Second, the Dashboard is your default screen when you log-in. The Dashboard gives a running log of recent activity since your last log-in in reverse chronological order . This means you will see comments to messages, messages, recent todo items, etc. all in a big giant list. While not a problem once the user gets familiar with the site, it's a little intimidating to the non-techie jumping into a project mid-stream once activity has been started. The most common complaint I heard, after, "why are we using a website to plan a weekend camping trip?" was, "I logged on to the site, it made no sense, so just tell me what I need to do so I can do it." I think a lot of this confusion would've been avoided if the Dashboard wasn't the first page these people saw. Maybe a default action of going straight to the todos or messages when a member logs in for the first time would be helpful.

Finally, I didn't like the way the interface seemed to default to emailing todo items to people. At one point I decided to just make a todo list for gear with each item being an item we needed to bring so people could just check off if they had something. I didn't realize that the email default was set, so everybody involved in the project got emails like, "Tent" or "50' nylon rope" that didn't make much sense to them.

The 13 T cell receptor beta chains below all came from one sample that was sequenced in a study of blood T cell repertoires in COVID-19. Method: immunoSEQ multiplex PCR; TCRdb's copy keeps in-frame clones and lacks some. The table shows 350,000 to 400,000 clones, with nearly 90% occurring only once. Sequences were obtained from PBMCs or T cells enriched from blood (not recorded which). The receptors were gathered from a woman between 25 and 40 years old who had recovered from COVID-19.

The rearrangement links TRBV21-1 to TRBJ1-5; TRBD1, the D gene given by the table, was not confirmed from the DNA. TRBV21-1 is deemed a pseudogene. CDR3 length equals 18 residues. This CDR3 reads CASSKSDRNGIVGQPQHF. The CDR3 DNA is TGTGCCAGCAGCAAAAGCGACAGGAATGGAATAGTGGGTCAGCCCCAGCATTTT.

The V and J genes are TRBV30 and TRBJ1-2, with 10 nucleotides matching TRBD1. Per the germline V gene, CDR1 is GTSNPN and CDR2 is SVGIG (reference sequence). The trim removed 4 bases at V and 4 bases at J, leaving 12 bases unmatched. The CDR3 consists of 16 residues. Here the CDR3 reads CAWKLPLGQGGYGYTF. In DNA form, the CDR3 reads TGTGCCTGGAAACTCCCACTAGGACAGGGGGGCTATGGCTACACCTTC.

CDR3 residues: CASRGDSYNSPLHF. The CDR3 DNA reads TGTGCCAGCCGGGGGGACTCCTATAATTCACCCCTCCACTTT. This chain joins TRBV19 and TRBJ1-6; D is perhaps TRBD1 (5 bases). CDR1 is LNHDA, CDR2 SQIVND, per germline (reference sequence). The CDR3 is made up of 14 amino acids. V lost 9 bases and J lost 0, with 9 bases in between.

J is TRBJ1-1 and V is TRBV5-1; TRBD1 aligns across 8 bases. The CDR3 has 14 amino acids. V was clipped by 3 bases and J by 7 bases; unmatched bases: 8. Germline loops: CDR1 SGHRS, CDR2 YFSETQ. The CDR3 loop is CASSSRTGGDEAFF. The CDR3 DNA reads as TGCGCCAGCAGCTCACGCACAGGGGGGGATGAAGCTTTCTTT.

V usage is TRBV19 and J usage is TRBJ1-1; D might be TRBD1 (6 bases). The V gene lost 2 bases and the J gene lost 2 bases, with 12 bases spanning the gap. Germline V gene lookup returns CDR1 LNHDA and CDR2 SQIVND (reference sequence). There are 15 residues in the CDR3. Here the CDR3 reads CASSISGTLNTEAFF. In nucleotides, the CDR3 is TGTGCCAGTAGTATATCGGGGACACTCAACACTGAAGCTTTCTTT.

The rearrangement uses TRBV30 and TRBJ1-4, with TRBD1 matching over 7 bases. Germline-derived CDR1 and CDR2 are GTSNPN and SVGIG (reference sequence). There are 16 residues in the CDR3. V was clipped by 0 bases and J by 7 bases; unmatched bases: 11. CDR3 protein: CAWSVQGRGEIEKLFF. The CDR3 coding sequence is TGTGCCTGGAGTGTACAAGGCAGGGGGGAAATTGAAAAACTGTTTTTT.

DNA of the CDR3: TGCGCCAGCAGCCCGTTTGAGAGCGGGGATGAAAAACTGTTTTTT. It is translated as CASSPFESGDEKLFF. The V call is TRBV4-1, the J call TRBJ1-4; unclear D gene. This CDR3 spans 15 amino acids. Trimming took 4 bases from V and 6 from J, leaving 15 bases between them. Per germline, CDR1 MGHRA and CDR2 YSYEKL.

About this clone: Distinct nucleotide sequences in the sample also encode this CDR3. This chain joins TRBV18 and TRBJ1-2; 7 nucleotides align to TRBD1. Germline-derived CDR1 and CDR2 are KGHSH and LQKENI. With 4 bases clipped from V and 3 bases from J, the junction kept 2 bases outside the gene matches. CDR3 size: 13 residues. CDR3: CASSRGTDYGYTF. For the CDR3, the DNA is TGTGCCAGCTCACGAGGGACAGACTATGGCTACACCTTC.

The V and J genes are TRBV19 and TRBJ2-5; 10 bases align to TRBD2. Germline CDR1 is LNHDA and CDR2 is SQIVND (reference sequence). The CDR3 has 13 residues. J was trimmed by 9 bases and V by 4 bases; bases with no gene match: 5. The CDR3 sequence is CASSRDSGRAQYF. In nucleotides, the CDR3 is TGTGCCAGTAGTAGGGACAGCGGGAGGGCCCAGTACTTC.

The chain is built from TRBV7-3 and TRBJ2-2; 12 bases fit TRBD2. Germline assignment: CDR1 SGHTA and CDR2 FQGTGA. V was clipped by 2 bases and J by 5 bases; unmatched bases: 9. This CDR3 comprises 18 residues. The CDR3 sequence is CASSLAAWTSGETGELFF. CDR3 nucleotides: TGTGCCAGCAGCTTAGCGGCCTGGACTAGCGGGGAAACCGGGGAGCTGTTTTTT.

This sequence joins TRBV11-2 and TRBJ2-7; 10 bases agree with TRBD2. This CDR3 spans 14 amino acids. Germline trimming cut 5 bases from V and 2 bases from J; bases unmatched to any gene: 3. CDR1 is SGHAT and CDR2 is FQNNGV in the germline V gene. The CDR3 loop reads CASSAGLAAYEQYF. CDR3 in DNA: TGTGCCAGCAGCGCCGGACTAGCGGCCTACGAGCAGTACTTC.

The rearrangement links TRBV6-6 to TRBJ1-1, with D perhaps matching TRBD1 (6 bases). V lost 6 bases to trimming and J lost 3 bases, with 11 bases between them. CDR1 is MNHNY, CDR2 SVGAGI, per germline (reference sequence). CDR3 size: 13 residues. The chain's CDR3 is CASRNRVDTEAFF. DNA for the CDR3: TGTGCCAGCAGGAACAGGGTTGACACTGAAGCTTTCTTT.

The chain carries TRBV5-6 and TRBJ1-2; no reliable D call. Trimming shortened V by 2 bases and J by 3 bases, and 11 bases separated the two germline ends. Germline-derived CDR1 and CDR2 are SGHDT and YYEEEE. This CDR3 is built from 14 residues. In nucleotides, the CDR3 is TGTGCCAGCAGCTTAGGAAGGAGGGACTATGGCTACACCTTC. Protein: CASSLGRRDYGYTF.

On the plus side, I have to say that the more that people used the site, the smoother things seemed to flow. Once people got over the initial "culture shock" of the site, they seemed to use it pretty well. I found that using my administrator powers to move erroneous todos and post messages with the deleted information seemed to help people understand what each aspect of the site was used for. We posted directions to the campgrounds, got equipment needs divvied up, and placed member contact info in one easy to lookup place. The comments sections were soon used for in-jokes, conversations, and generally made the group planning easier and more fun.

All in all, I would recommend Basecamp for use for personal, social projects. It was worthwhile and the price is right. However, I would advise people that they should ignore the Dashboard when they first log-in and just poke around the site (starting in the Milestones, Todos, and Messages) and just post a message or comment or two to get acclimated.

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2 Comments:

Blogger Derek Organ said...

sounds like your should be using there new product backpack. Basecamp is more for copanies with multiple projects as opposed to social events.

7:50 AM  
Anonymous Paul said...

I'd try OnStage. It might fit your needs a little better.

4:53 PM